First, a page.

Fire Blight showing up

Prevention is the first line of defense against fire blight, shown in this photo from Purdue Agricultural Communication. Submitted Photo

Calls have been coming in that fire blight is showing up in apples, crabapples and cotoneasters. Fire blight is a bacterial disease of apples, crabapples, cotoneaster, mountain ash and pears and to a lesser degree, Juneberry and hawthorns. Left untreated, the disease will kill the affected tree or shrub.

The appearance of the disease on the affected tree is quite distinctive. The leaves will turn reddish brown and will not fall from the tree. They have the appearance of having been exposed to fire, hence the name. The leaves will hang of the tree all summer and fall. Many times the end leaf or leaves will curl back in a “shepherds crook” looking manner.

Prevention is the first line of defense against fire blight.

– When planting apples, crab apples and pears, select varieties with the most resistance to the disease. There is great variability of fire blight resistance with different varieties, especially apples. Most apple sellers have the resistance information on the plant labels.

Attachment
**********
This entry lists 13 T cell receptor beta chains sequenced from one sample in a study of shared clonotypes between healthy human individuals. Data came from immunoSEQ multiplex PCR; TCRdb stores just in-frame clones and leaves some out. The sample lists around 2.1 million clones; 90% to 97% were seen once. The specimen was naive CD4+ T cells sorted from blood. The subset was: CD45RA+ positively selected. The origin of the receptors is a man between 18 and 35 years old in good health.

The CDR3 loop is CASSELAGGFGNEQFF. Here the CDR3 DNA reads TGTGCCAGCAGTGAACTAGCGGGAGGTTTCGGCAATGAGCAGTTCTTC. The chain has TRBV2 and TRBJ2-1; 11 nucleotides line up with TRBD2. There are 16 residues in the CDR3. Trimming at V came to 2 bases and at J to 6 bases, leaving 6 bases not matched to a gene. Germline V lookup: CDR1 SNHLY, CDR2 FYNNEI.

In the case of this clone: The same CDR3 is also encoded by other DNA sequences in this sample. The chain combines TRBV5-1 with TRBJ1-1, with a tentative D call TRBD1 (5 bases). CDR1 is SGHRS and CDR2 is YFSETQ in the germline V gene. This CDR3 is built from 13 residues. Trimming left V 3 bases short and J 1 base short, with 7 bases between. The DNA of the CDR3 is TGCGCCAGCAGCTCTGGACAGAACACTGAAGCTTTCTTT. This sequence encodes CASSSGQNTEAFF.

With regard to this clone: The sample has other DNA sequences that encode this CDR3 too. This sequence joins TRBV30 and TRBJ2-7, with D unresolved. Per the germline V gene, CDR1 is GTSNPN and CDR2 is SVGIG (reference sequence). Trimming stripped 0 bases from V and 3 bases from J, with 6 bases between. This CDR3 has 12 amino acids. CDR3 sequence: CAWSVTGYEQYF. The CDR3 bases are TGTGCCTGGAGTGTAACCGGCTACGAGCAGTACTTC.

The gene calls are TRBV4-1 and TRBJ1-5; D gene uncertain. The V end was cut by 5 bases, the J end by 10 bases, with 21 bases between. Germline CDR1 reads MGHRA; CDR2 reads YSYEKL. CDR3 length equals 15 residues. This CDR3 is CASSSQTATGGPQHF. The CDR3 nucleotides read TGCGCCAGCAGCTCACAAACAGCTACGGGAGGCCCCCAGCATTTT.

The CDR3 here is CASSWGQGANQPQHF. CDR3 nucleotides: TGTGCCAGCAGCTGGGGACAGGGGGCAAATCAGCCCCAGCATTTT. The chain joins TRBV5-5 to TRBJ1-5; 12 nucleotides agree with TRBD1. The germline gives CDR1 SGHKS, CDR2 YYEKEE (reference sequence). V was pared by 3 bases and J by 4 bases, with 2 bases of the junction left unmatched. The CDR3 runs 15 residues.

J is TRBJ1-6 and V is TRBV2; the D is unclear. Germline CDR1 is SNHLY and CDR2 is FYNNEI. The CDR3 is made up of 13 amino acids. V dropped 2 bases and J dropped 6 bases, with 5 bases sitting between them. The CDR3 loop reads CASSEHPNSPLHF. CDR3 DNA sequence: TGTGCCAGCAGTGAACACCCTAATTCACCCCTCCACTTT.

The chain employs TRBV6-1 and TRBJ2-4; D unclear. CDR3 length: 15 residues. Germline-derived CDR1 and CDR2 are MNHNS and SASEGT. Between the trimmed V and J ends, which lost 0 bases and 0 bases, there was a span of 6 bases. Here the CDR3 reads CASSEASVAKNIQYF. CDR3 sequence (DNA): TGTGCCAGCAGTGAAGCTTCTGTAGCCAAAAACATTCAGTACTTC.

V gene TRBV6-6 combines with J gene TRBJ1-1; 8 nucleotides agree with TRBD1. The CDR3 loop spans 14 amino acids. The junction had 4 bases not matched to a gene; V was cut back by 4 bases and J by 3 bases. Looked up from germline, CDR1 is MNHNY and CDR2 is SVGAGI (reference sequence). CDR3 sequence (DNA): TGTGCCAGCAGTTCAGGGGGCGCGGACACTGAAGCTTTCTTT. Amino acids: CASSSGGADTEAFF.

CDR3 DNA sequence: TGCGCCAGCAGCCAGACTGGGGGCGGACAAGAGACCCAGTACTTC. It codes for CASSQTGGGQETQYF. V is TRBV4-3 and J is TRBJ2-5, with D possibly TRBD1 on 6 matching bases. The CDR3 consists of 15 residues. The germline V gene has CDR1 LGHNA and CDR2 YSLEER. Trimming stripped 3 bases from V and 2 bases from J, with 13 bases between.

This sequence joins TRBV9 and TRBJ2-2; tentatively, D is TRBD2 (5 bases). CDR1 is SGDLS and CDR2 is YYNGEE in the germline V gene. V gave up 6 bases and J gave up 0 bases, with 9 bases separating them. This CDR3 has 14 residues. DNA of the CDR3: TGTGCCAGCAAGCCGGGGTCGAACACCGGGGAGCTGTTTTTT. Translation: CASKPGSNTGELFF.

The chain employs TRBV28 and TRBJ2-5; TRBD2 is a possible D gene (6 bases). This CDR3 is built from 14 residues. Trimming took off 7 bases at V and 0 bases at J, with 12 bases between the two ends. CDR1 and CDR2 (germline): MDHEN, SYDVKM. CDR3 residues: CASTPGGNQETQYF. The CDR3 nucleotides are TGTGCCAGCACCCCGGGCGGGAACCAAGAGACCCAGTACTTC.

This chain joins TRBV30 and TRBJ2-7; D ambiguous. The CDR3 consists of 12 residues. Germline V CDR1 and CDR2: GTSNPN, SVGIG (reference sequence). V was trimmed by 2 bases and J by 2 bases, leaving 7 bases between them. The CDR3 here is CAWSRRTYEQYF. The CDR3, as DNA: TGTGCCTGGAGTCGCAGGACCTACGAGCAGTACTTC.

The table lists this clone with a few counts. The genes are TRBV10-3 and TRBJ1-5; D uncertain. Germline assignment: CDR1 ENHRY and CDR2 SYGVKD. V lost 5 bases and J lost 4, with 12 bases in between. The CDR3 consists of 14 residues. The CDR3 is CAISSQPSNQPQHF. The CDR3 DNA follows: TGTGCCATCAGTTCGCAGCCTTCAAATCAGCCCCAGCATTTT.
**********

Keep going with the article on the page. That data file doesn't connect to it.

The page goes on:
– Avoid the heavy use of nitrogen fertilizer as this promotes rapid growth which is most susceptible to fire blight.

– Do cosmetic and corrective pruning when the trees are dormant.

– Spray with a streptomycin-based pesticide when the trees first begin to bloom. Repeat spraying every three to four days until the end of bloom. Do not spray fruit.

Once the plant has the disease, pruning out the affected material is the most effective control. If the disease is moving rapidly down a branch, pruning can be done in the summer. Otherwise, pruning is best done in late fall or in early spring. It is important to cut about 10-12 inches below the last visible sign of fire blight. It is equally important to dip the pruning shear in a mild bleach solution mixed at one part bleach to 10 part of water. (Be sure to rinse the shears well after pruning to remove residual bleach.) Pruned branches should be burned or buried.

In the case of cotoneaster hedges, selective pruning may not be the best management tool. If the disease is wide spread in the whole shrub or hedge, wait until late fall to prune. Then, rather than selectively pruning out the diseased wood, cut the whole plant/hedge down to within 6 inches of the ground. The hedge will regrow quickly the following year since it has a large root system and large energy reserve to use.

Ken Eraas is horticulture assistant with NDSU Extension Service/Ward County. He can be reached at kendell.eraas @ndsu.edu.

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